How recruiters find talent in a skills gap
UK businesses are facing over £2bn a year in losses because of severe skill shortages.
The Open University’s recent business barometer suggests that increased salaries and an additional month and 24 days on the recruitment process are driving up costs.
With unemployment at its lowest in forty years and future access to skilled migrants uncertain, businesses are turning towards specialist search.
Recruitment agencies have an opportunity to demonstrate their value by supplying talent that businesses simply can’t, but how?
Utilise your contract network
Your contractors and clients are your eyes and ears on the ground and the most lucrative source of market intelligence. Specialists tend to know other specialists – whether they’ve worked on previous projects together or frequent the same networks. If they’re not interested in the role themselves they may know a referral that they could suggest.
An introduction is far more effective than a cold approach.
The same avenue is open through your clients and their previous candidates or hires. It shows the value in keeping an ongoing relationship with your network long after you’ve placed them. Recruiters need to evolve the way they view talent to an ongoing relationship. They need to see them as customers, something to continuously engage with past the point of conversion.
Look in the right places
You may have exhausted your efforts in the usual places, or perhaps you’ve been looking in the wrong pool entirely. Profile what the ideal candidate might look like and then map where the most likely places to engage with them are. From your own network take similar candidates and investigate how they would like recruiters to engage with them.
Here are a handful of methods that you could extend to the hundreds of social networks and digital portfolio sites out there.
A professional community for coders and developers and not a place to directly poach talent. That’s not to say that you can’t source talent on here and engage with them elsewhere. All code uploaded needs to be categorised under a programming language, so it’s easy to find developers with the specific skill set you need.
You then have the option of filtering by users and can use these tools to find their contact details.
It’s been said that you become what you read. A candidate with a shortlist of book reviews that reflect the skills that you’re chasing is worth pursuing. I imagine there’s an app to automate this – but essentially it’s the same investigation as with Github. See who’s rated a popular book that meets the skills you’re looking for, then see what else they’ve reviewed and rated.
Designed as a community for angel investors to discover tech companies seeking VC investment. Companies that do secure funding will signal your next hiring opportunity. You can safely assume that the companies earmarked for VC investment also have the best talent working for them.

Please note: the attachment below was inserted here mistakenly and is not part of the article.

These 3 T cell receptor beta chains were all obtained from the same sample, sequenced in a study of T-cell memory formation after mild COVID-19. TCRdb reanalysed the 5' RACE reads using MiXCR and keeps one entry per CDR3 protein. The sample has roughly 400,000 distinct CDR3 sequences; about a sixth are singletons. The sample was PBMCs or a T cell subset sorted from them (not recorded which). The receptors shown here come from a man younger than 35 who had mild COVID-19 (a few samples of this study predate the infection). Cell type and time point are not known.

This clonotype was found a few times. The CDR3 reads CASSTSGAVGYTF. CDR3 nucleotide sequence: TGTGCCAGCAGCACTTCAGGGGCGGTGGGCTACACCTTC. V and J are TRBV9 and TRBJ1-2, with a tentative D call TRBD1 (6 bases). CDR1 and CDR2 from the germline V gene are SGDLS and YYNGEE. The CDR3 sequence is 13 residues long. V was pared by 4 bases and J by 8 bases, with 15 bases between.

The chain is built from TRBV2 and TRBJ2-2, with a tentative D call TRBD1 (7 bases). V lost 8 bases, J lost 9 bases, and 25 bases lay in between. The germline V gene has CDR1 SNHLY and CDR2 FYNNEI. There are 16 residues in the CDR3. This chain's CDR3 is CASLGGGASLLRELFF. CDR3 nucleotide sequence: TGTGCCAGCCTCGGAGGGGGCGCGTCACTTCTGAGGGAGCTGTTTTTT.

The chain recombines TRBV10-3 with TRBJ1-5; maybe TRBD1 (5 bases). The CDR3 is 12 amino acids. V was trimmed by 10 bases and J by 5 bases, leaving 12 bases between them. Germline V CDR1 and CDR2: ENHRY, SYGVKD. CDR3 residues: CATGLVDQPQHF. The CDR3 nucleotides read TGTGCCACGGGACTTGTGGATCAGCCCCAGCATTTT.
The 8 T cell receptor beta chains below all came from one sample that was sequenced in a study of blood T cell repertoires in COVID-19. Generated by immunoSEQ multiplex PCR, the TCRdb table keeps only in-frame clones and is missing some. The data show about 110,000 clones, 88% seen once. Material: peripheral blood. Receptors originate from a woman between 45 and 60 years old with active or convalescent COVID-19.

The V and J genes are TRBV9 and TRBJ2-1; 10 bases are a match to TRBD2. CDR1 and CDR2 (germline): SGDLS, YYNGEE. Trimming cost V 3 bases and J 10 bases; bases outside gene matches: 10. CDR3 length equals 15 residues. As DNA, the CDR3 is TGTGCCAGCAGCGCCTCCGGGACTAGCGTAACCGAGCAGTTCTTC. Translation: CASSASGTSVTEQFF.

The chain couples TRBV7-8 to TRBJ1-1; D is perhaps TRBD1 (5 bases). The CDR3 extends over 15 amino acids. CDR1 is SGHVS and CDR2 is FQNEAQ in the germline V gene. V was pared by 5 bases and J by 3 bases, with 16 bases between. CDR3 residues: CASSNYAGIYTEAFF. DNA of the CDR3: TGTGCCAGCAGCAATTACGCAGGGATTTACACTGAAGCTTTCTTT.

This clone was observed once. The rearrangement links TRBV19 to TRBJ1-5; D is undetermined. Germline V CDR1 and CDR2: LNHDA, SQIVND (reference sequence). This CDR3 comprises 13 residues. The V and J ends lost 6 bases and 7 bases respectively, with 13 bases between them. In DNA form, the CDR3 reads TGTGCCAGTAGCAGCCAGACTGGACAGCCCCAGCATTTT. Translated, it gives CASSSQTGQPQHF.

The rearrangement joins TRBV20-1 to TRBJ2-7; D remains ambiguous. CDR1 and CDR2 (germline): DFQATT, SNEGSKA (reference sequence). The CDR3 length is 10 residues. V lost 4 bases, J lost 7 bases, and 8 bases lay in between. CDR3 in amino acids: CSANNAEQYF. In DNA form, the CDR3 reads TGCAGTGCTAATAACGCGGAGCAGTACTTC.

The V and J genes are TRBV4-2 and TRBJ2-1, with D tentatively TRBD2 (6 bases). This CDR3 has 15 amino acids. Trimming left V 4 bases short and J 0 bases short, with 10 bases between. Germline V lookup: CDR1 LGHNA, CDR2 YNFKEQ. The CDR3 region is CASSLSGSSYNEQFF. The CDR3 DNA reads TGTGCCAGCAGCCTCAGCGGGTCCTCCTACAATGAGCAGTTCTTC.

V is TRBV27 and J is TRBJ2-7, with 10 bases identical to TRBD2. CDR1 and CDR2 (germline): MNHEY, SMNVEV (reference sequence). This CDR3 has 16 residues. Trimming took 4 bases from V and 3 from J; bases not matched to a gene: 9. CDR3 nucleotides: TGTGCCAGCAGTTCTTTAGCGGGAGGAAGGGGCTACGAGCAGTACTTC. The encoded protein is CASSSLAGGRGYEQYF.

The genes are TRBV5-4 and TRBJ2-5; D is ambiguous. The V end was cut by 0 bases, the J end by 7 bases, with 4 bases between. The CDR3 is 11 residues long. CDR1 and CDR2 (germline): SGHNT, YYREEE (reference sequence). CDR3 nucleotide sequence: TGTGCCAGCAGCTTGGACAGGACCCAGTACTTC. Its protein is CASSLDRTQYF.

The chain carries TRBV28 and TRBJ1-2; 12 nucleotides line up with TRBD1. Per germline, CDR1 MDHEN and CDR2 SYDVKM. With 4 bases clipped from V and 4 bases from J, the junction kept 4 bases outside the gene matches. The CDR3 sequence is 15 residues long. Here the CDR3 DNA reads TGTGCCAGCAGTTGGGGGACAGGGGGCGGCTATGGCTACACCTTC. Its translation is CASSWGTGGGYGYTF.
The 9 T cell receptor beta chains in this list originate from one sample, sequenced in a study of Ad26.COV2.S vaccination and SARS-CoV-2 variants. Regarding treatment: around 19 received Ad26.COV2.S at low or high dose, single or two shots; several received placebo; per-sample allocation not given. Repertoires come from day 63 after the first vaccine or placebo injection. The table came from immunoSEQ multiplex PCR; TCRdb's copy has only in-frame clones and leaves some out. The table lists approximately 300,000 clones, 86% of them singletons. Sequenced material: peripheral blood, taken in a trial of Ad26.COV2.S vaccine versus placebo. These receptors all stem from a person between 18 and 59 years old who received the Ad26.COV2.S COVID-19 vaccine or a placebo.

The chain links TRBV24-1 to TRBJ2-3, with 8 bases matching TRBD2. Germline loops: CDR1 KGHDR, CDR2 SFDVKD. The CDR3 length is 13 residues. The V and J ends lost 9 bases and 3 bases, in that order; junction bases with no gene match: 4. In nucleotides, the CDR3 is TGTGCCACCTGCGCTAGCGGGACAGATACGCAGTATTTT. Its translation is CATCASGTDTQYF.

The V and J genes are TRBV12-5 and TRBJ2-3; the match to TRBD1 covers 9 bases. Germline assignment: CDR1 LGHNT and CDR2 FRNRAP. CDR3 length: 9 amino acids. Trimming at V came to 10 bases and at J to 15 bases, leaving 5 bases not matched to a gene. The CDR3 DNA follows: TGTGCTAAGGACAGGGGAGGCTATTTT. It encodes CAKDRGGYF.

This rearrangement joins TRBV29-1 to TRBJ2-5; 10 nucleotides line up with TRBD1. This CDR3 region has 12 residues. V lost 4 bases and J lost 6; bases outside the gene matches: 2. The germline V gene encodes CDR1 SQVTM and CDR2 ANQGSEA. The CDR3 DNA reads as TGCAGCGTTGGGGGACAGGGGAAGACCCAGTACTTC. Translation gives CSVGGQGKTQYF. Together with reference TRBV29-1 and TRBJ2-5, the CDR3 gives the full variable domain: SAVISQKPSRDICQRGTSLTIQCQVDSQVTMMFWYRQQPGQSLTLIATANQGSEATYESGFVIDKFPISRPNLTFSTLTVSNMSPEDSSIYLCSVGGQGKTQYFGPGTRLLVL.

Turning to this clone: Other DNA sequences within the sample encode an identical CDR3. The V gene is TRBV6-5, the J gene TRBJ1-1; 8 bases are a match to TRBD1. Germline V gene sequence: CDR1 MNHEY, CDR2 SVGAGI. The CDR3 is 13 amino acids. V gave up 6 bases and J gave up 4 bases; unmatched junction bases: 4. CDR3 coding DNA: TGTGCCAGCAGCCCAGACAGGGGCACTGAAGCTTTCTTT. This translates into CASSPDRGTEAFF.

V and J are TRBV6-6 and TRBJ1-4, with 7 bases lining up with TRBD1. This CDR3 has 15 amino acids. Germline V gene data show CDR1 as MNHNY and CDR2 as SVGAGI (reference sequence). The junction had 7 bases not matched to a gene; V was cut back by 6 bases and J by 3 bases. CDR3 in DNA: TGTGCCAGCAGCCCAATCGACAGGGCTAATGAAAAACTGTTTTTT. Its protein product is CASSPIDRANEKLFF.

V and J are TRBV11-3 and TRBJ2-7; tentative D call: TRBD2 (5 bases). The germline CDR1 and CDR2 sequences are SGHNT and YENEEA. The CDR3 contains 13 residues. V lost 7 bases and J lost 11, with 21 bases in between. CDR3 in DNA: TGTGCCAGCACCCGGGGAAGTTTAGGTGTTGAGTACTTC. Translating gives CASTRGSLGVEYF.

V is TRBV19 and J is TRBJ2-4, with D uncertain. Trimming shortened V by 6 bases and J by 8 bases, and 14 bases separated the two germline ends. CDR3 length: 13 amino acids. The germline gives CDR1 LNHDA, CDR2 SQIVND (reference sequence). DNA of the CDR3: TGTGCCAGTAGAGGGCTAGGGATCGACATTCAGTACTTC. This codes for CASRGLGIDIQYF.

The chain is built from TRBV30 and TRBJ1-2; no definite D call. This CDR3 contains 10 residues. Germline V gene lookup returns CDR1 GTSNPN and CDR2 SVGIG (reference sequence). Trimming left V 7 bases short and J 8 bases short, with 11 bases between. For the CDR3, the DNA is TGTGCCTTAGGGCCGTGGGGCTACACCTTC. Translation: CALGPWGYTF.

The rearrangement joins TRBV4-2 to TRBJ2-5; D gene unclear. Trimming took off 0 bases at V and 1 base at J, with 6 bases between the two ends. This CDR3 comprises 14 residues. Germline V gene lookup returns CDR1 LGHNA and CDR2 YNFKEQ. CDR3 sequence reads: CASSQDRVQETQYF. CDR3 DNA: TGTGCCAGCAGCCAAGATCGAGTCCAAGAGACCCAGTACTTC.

Once you’ve identified the potential candidates you need to ensure you’re engaging with them in the right way. Selling an exciting opportunity to a developer is likely to be met with a wall of silence and being blacklisted. To engage with talent out there you need to drop the sales talk and speak their language. See our tips of what to avoid when selling to developers.
A contract gold mine
Make sure you have the infrastructure to accommodate the increased demand in contract hires as perm placements become harder to fill.
Chief Executive, Kevin Green of REC, suggests that the skills gap will intensify before it improves:
“This looks like a tipping point for the jobs market. Faced with chronic skills shortages, some employers are giving up on trying to fill permanent vacancies.”
Do you have the contract funding and management in place to react flexibly to demand?
Raise your profile
Make it in their interest to connect with you on social media by adding value to the talent out there.
This means attending conferences or hosting your own, publishing thought-leadership, networking and collaborating with influencers in your sector.
Look outside your immediate sector
In the STEM sectors there simply isn’t enough talent for demand which means that agencies need to shop outside of their immediate sector. This means building an international pipeline, looking to similar sectors with transferable skill sets, and selling on training and development. By 2025 there is demand for 1.8m engineers and qualified technicians according to research from Engineering UK. With the limited talent available it is estimated to create a 20,000 shortfall of workers each year. The number of suitably available candidates has fallen to its lowest in 16 months according to a recent Report on Jobs from REC.
This will fuel fears that uncertain access to skilled migrants post Brexit could make things worse.
Agencies that build their pipelines deep into pools of specialist talent will prove more valuable than ever.